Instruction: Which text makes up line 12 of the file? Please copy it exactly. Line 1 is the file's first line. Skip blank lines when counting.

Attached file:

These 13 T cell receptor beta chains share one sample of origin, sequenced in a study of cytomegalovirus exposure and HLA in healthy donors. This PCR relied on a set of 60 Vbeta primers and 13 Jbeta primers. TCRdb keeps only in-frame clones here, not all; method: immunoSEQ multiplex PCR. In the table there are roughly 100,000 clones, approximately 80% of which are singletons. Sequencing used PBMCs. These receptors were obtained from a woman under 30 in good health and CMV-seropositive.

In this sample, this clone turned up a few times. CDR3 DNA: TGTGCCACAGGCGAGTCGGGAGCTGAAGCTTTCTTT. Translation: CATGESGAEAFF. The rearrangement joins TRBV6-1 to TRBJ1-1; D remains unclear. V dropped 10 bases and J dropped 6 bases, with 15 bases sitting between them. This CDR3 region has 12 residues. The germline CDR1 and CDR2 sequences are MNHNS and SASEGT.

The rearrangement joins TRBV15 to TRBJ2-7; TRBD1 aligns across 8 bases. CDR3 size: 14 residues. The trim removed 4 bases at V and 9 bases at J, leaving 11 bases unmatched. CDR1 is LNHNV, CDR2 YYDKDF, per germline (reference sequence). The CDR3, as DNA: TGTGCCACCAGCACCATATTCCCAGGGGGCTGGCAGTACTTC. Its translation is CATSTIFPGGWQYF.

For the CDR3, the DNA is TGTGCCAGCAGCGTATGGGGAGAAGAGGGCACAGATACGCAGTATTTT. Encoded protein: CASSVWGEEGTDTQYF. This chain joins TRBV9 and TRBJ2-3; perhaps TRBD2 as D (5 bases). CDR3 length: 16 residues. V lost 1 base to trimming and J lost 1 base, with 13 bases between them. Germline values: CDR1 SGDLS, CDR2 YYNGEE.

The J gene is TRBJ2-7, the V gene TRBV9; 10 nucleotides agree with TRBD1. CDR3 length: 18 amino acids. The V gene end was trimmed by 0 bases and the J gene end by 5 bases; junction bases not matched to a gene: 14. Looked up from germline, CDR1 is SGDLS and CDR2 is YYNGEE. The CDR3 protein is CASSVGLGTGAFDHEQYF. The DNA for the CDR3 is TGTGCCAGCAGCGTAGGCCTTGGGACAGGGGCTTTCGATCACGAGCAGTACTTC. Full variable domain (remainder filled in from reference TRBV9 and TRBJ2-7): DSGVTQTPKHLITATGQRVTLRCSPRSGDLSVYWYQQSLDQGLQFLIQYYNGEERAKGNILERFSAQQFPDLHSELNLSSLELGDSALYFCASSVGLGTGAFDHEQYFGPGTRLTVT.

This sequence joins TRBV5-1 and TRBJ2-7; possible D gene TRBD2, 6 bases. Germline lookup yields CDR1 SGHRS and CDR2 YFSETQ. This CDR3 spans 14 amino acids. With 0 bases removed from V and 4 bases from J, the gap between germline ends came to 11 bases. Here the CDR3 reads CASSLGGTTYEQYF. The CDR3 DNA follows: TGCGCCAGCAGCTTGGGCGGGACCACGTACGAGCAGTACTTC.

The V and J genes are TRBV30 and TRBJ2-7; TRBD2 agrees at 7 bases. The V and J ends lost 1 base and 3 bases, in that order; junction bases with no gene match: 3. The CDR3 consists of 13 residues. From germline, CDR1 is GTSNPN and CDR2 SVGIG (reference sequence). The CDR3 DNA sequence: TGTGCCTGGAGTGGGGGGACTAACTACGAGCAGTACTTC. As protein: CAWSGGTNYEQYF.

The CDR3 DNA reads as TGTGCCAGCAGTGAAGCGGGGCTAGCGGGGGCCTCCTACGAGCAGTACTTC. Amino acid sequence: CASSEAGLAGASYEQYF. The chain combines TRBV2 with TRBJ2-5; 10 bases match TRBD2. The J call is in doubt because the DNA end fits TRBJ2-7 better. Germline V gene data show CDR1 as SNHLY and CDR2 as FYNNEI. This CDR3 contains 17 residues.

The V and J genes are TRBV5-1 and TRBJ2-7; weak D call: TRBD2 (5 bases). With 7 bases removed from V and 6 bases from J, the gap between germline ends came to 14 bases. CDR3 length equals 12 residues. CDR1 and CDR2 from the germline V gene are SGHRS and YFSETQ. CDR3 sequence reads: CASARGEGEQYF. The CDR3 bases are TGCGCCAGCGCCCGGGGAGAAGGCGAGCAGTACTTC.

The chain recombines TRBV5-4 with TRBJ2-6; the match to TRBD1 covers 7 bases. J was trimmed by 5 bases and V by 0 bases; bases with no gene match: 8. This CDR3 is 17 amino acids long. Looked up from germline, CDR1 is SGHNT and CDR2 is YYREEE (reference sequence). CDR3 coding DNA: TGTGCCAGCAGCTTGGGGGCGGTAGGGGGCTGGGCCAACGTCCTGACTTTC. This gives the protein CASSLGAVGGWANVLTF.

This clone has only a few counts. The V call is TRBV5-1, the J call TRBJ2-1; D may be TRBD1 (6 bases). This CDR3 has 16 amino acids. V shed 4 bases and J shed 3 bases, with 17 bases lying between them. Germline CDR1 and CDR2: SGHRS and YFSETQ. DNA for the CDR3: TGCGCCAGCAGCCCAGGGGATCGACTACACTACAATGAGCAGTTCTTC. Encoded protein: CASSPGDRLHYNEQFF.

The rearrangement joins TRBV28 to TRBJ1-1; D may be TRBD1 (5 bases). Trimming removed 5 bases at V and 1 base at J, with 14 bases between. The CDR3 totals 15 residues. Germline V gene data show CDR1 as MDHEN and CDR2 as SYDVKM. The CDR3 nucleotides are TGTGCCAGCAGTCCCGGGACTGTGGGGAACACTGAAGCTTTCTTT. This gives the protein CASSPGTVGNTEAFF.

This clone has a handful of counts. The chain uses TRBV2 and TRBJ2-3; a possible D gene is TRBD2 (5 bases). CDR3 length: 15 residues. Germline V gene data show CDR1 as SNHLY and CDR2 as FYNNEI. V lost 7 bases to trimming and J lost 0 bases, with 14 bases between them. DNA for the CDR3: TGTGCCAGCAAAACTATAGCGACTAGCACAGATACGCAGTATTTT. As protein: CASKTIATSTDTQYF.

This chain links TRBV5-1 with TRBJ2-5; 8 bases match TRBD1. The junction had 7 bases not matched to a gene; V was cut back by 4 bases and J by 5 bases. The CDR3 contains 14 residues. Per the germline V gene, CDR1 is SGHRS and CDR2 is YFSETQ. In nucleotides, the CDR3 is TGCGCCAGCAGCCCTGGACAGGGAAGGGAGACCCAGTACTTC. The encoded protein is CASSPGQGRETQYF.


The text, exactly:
The rearrangement joins TRBV28 to TRBJ1-1; D may be TRBD1 (5 bases). Trimming removed 5 bases at V and 1 base at J, with 14 bases between. The CDR3 totals 15 residues. Germline V gene data show CDR1 as MDHEN and CDR2 as SYDVKM. The CDR3 nucleotides are TGTGCCAGCAGTCCCGGGACTGTGGGGAACACTGAAGCTTTCTTT. This gives the protein CASSPGTVGNTEAFF.